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Oral Health and HIV

Disease

CarolM.StewartDDS,MS

Program Objectives
Appreciate importance of oral health as
integral to total patient care
Appreciate the significance of oral
manifestations in era of HAART
Reviewcommonoralmanifestations

Goals of Oral Health


Program
1. Treatpain,eliminatesourcesofinfection,and
identify/diagnosepathology
2. Facilitatemaintenanceofadequatenutrition
bystabilizingandpreservingoraltissuesand
restoringchewingfunction
3. Educatepatientregardinghealthmaintenance
oralhygiene,nutrition,xerostomia
management,andmedicationcompliance
4. Contributetoselfesteemandqualityoflife

Oral Health
In a healthy mouth, the
gingiva (gum tissue) is
generally pink/coral in color
No bleeding is noted
Teeth are free from dental
caries (tooth decay)
In this photo, no restorations
or fillings are observed

Poor Oral Health


Gingiva is diffusely
erythematous (red) with
areas of marked
inflammation
Teeth have deposits of
plaque and calculus
(tartar) near the tooth/
gingiva interface
Defective dental
restorations are noted

Significance of Oral
Lesions

Often first clinical sign of HIV disease


Signify disease progression
Marker for HAART failure
CDC

Impact medication compliance


Impact nutrition

Oral Lesions and HAART


Appear to be Decreasing:

Candidiasis
Oral Hairy Leukoplakia
Kaposis Sarcoma
Necrotizing Periodontitis

Appear to be Increasing:
HPV assoc. Condyloma acuminata
Xerostomia
Dental decay

Traditional Outline of
Oral Conditions

Fungal

Candidiaalbicans(Candidiasis)Thrush
Histoplasmosacapsulatum(Histoplasmosis)
Cryptococcusneoformans

Viral

Oralhairyleukoplakia(EpsteinBarrvirus)
Herpessimplexvirus(HSV)
HerpesZosterShingles(Varicellazoster
virus)
HumanPapillomaVirus(HPV)
Cytomegalovirus(CMV)

Periodontaldisease

Lineargingivalerythema(LGE)

Necrotizingulcerativeperiodontitis(NUP)

Malignantneoplasms
Kaposissarcoma(KS)

NonHodgkinsLymphoma
Squamouscellcarcinoma

Stomatitis/Ulcers

Aphthous(major/minor)
StomatitisNOS

SalivaryGlandDisease
Xerostomia

Fungal Diseases
Candidiasis
Histoplasmosis
Cryptococcus

Oral Candidiasis,
Candida albicans
fungalinfectionassociatedwith:

antibiotictreatment
corticosteroidtreatment(inhaledandsystemic)
diabetes,xerostomia,smoking
removabledentalappliances
defectsincellmediatedimmunity

observedin6080%ofindividualswith
HIV(preHAART)

Oral Candidiasissymptoms

Oralburning
Dysphagia
Dysgeusia
Lossofappetite

Erythematous Candidiasis
red,flatpatchesonanyHardpalate
oralmucosalsurface
Dorsaltongue

Diagnostic Tools for


yeast
1. Cytologic smear

2. KOH Prep

3. Culture

Cheekcellsshowing
fungalhyphae

Pseudomembranous
Candidiasis (thrush)
creamywhiteoryellowishcurdlikeplaqueson
anyoralmucosalsurface
usuallyonredmucosa,easilywipedoff
maybleed

softpalate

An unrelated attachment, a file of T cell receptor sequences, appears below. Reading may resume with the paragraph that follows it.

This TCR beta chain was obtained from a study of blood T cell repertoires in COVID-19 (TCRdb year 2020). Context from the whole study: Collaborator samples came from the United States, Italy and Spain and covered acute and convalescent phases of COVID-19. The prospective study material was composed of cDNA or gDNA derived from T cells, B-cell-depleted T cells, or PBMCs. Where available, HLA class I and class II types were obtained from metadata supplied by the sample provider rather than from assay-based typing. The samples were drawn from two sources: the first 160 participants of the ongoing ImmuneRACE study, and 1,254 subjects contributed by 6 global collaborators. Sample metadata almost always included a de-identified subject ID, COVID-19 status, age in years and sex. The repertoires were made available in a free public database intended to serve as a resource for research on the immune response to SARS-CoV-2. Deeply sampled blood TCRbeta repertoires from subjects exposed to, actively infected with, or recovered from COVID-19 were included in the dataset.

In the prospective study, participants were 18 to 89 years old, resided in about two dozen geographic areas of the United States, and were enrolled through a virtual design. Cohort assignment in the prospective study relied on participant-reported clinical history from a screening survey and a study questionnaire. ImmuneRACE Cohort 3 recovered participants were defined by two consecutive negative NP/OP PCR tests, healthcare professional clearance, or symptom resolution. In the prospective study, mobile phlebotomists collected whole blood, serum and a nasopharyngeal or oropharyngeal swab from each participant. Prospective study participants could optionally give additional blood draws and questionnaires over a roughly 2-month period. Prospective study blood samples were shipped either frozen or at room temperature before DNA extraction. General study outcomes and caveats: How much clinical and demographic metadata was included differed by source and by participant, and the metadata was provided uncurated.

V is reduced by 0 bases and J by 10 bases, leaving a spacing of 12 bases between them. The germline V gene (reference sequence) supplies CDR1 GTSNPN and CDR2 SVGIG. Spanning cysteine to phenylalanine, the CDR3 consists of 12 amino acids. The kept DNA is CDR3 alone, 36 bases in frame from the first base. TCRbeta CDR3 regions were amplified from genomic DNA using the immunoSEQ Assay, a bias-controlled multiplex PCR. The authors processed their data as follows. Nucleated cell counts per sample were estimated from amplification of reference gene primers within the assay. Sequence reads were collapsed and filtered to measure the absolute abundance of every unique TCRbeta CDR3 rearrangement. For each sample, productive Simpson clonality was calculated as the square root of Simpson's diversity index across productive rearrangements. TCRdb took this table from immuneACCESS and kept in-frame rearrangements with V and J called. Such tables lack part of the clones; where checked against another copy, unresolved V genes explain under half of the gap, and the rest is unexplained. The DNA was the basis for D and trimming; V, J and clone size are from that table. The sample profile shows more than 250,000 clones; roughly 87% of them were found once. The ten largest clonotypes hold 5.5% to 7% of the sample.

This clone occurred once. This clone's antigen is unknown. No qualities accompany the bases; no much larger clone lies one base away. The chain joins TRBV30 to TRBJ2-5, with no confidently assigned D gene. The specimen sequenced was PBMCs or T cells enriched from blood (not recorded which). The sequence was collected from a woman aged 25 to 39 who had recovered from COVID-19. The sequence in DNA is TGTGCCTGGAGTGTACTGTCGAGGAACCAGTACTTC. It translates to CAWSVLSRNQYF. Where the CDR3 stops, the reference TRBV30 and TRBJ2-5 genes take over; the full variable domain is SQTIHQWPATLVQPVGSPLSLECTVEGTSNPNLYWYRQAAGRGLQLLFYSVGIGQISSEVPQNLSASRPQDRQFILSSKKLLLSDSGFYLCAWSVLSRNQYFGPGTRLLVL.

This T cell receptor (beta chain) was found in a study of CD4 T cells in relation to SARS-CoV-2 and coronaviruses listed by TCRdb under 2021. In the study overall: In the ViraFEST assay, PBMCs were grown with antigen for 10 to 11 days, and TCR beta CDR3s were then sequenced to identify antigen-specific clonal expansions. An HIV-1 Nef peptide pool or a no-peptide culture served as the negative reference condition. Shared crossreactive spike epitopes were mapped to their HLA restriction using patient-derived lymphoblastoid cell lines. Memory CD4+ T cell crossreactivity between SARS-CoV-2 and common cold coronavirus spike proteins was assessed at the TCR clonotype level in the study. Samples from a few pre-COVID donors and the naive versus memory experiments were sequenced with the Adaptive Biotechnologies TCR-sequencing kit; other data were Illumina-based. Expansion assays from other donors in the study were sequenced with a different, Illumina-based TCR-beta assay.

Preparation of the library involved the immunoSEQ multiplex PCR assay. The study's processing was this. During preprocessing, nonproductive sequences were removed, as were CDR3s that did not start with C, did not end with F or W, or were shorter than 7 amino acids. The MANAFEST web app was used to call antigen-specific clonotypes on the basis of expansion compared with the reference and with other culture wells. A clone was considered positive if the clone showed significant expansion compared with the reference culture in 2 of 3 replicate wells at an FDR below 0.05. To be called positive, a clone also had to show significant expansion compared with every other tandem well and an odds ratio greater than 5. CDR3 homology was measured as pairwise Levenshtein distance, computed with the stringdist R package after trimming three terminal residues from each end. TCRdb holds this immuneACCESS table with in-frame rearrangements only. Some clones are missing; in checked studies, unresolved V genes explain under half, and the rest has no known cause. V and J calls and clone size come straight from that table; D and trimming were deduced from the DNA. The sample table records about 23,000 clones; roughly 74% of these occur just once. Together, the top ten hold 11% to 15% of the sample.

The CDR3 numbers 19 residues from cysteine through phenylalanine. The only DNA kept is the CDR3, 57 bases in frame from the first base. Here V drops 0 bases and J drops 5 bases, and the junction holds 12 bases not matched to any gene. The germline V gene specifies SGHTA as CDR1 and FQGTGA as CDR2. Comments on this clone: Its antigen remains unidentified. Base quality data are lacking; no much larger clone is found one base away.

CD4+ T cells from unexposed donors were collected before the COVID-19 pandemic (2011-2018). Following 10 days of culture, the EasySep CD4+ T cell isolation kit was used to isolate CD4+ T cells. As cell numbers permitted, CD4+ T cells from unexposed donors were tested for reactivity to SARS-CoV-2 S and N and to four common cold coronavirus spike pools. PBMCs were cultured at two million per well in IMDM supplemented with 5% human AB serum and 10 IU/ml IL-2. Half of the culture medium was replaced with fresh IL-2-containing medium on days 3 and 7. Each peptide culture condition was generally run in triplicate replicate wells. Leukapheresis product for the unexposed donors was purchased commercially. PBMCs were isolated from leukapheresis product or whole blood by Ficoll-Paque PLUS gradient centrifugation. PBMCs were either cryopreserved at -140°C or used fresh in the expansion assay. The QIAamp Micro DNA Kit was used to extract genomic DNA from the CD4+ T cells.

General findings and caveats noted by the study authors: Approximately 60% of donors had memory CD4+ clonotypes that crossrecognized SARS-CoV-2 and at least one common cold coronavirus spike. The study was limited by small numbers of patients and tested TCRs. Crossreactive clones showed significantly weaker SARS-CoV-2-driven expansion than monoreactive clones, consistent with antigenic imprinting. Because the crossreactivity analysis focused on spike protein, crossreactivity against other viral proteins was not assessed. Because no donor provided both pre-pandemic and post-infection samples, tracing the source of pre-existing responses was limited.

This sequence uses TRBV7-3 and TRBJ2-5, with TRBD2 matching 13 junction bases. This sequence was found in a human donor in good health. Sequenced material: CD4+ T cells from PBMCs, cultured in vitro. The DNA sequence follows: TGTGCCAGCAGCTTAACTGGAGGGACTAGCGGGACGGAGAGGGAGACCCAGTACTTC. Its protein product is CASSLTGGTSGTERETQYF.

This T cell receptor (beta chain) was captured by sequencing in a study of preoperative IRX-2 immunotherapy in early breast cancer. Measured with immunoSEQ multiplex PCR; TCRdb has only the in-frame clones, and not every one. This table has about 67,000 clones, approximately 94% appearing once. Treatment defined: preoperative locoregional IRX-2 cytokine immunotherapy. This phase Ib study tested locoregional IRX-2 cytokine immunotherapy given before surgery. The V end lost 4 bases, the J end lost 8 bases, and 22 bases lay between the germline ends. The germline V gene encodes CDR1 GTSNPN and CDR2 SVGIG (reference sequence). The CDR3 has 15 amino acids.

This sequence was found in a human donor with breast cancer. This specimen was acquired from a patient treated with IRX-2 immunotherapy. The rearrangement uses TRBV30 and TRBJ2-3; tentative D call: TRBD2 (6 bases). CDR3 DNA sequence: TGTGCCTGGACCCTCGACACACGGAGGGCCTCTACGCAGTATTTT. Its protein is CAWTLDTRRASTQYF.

insideofcheek

CDC

Pseudomembranous
Candidiasis
HardPalate

Gingiva

Note the physiologic pigmentation (dark brown areas)


on the palate and gingiva

Hyperplastic
Candidiasis
largerareasofwhiteor
discoloredorcoalesced
plaques
cannotbewipedoff
signofsevere
immunesuppression

Angular cheilitis
fissuresandredness
radiatingfromeitheror
bothcornersofthemouth
usuallyconcurrentwith
intraoralcandidiasis
bottomposttreatment
healing

Oral Candidiasis Treatment


Topicalnystatin
clotrimazole(Mycelex)
amphoteracinBoralsuspension
(Fungizone)
Systemicfluconazole100mgtabs
(Diflucan)
(Twotabsdayone,then1perdayfortwo
weeks.)

Candidiasis Treatment for Partials


and/or Dentures
Treatoralremovableappliances

**GetaNEWtoothbrush

Histoplasmosis
Affectsanyoralsitegingivamostcommon,also
tongue,buccalmucosaandpalate
Usuallyhasilldefinedmarginsandmaybe
accompaniedbysubmandibularlymphadenopathy
Clinicalchroniculcer,Silverstain(GMS)
erythema,andswelling
showshistoplasmosis
organisms

Viral Conditions

OralHairyLeukoplakia(OHL)
HerpesSimplex(HSV)
Varicellazoster(VZV)
HumanPapillomaVirus(HPV)
Cytomegalovirus(CMV)

Oral Hairy Leukoplakia (OHL)


whitelesion,usuallypresentonlateralbordersof
tongue,
verticallycorrugatedhyperkeratoticpatches

CDC

Oral Hairy Leukoplakia


(OHL)

mayappearashairyorfeatheryprojections
doesnotwipeoff
associatedwithEpsteinBarrvirus
asymptomatic(unlesscoinfectedwithCandida)

Oral Hairy Leukoplakia Diagnosis


Biopsyfordefinitivediagnosis
IfpositivewithEBVDNA,suggest
HIVcounselingandtesting
Punchbiopsy

EBA/DNAinsitu
hybridization

Herpes Simplex Virus


(HSV)
Affectsperioralareas,lips,palate,gingiva,
andintraoralmucosa
Multiplesmallvesiclesinacluster(left)
Vesiclesmaybecomeulceratedandcoalesce
toappearaslargeulcers(right)
Vesiclescontainlivevirus
Vesicleseventuallycrust

CDC

Herpes Simplex Virus


(HSV)
InHIV+,reactivationclinicallyappearssimilarto
primaryherpes

Varicella-Zoster Virus
(Shingles)
ResultofreactivationoflatentVaricellaZoster
virus
Painfulclustersofvesiclesusuallylocalizedto
oneneurodermatome
MaydeveloprecurrentHSV
Thirddivisionoftrigeminal
nerveaffectedinphoto
(stopsatmidlineofface)

Human Papilloma Virus


(HPV)
CondylomaAcuminatumalsocalledOralor
VenerealWarts
Intraoralorperioral,gingiva,palate,buccal
mucosa,coveringlargeareas
singleormultiple
cauliflowerlikeorflat
atsiteofsexualcontact

Human Papilloma Virus


(HPV)
Maybe sessile, flat, or raised
High recurrence rate
Lips
Inside lips and cheek

Cytomegalovirus
(CMV)
Human herpes virus (HHV-5)
Serologic evidence of infection common
CMV retinitis may affect 1/3 of patients
with AIDS- may progress to blindness
May appear as chronic ulcer anywhere in
oral cavity
Biopsy to confirm diagnosis

Periodontal Disease
Linear Gingival Erythema (LGE)
Necrotizing Ulcerative Periodontitis
(NUP)

Periodontal Disease
Etiology
Microbialdentalplaqueinitiatesperiodontal
disease
Diseasebehaviorisdependentonhostdefenses
Systemicfactorsmodifyallformsofperiodontal
diseasebytheireffectsonnormalimmuneand
inflammatorydefenses

Linear Gingival Erythema


(LGE)
profoundredbandalonggingivawheretissuemeets
theteeth
mildpain
respondspoorlytoconventionaltreatment
mild

moreadvanced

Linear Gingival Erythema


(LGE) Treatment
Dentaldebridement
0.12%Chlorhexidinegluconate
(PerioGardorPeridex)
Rinse2timesperdayfor2weeks
Patientmustbrush23x/dayandfloss
daily

Necrotizing Ulcerative
Periodontitis (NUP)
markerofsevereimmunesuppression
rapiddestructionofgingivaltissueandsupporting